The Stability Analysis of Crystal Growth

D. I. Meiron
D. C. Sorensen
B. Wedeman
C. Yang

Imagine that a piece of crystal is placed in some under-cooled liquid. As the crystal freezes, the interface between the solid and the liquid starts to change. The solid phase grows rapidly from the crystal by sending out branching fingers. This phenomenon is also called dendritic solidification , and is responsible for the complicated interface observed in snowflakes.

There has been a great deal of interest in the simulation and modeling of crystal growth and dentridic solidification in the past few years. It is well known that the change of the temperature of both the crystal and the liquid can be described by a set of diffusion equations. At the solid-liquid interface the motion of the interface and the temperature of these two materials are related by some conservation law.

Both analytical and numerical solutions of the above problem are difficult to obtain because of the moving boundary. We are interested in analyzing the stability of a well known stationary solution that corresponds to a simple parabolic shaped moving front. The standard techniques of linear stability analysis lead to an eigenvalue problem. In particular, the rightmost eigenvalues of some convection diffusion operator are of interest. The stationary solution is said to be stable if there is no eigenvalue with positive real part.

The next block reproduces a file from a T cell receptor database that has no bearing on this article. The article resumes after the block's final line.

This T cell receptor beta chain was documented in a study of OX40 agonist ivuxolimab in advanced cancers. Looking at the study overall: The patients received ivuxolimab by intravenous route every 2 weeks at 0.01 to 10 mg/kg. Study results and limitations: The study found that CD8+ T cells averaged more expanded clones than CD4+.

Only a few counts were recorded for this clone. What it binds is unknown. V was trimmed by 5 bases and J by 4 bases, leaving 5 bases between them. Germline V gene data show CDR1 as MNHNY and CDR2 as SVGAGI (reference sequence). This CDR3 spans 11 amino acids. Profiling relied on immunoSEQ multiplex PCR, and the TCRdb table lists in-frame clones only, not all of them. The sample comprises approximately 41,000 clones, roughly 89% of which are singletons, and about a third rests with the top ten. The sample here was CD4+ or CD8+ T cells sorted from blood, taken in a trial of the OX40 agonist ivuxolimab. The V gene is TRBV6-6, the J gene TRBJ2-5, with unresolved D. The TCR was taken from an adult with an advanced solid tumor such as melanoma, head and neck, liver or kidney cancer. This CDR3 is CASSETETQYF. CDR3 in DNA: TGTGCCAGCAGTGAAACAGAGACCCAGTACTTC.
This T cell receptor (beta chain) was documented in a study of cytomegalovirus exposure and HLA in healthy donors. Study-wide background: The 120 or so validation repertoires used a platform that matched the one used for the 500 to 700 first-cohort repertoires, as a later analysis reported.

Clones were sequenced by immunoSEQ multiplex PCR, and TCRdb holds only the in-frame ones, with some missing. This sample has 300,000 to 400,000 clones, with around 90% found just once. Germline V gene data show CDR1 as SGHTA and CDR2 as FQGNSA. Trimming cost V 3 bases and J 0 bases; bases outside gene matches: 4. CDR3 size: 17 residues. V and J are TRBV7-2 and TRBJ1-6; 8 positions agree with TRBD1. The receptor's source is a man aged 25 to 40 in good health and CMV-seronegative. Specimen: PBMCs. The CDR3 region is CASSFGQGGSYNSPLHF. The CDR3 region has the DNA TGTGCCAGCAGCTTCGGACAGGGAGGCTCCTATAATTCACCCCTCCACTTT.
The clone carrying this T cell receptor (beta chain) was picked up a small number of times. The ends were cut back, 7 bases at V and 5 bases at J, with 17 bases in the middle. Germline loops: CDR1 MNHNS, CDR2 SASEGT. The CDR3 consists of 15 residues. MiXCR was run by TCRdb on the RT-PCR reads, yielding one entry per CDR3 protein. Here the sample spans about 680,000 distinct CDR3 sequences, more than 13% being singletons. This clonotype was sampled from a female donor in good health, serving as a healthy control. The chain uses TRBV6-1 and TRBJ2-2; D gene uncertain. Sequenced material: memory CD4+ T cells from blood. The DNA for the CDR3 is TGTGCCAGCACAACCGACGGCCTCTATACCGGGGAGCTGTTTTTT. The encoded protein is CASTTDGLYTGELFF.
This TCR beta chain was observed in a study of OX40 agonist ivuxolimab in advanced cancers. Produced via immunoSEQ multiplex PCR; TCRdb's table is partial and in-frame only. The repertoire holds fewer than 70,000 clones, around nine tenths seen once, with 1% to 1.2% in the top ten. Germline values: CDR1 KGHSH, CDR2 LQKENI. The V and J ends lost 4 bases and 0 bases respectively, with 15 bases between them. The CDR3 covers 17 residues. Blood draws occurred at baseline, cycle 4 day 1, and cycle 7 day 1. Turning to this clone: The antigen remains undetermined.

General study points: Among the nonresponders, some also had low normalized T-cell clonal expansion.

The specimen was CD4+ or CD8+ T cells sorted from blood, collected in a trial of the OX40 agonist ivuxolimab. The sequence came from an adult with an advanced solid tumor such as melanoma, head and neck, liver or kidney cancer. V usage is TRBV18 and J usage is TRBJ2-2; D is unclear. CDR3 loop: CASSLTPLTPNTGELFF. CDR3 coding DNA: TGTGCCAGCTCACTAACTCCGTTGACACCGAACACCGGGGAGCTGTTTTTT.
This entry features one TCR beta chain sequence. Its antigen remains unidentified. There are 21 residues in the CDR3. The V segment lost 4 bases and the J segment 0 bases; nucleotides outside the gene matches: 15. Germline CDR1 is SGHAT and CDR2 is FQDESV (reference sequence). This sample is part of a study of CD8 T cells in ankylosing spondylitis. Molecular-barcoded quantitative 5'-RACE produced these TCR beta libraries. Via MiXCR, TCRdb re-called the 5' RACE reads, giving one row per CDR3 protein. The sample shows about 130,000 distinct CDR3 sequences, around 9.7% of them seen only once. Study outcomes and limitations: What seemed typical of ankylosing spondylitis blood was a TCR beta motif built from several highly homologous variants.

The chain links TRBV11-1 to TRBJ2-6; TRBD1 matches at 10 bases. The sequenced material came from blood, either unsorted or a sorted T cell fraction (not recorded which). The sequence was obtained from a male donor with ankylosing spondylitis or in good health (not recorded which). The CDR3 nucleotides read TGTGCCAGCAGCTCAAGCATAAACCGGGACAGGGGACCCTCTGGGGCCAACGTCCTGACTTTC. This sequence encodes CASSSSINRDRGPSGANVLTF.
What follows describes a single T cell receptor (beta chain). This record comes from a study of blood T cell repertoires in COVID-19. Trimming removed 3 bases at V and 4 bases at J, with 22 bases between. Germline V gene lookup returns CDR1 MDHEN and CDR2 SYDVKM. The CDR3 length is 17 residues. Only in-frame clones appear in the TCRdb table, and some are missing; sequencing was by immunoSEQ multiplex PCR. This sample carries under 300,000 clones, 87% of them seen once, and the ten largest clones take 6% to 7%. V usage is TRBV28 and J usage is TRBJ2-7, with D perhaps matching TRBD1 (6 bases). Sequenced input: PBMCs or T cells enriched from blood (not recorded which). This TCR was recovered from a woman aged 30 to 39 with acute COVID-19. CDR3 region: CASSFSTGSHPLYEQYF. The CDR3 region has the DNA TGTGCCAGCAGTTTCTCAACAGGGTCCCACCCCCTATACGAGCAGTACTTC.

A stationary solution corresponding to a parabolic moving front can be derived by writing the diffusion equation in a moving frame. This is known as the Ivantsov parabola solution. The standard linear stability analysis technique yields an eigenvalue problem of the form where L is some convection diffusion operator. The eigenvalue problem is then solved numerically by discretizing L using a second order finite difference scheme and computing the rightmost eigenvalues of the corresponding algebraic eigenvalue problem.


This problem is challenging because we expect the spectrum to be unbounded. As the mesh size of the finite difference becomes small, it is not practical to use the conventional QR type of method to compute the large scale eigenvalue problem. Since the matrix derived from finite difference is sparse and structured, fast iterative methods such as the Arnoldi method is attractive in this setting.

The particular software package we used in our computation is ARPACK , a package that implements the Implicitly Restarted Arnoldi Iteration . We are able to obtain the desired eigenvalues and eigenvectors of the matrix of order 10,000 or larger in a reasonable amount of time.


Click here to see computed eigenvalues and eigenfunctions.


  • Numerical Computation of Linear Stability of the Crystal Growth

    TR96-04, Department of Computational and Applied Mathematics, Rice University, Houston, TX 77005. Also appears in Proceedings of the Copper Mountain Conference on Iterative Methods , April 9-13, 1996.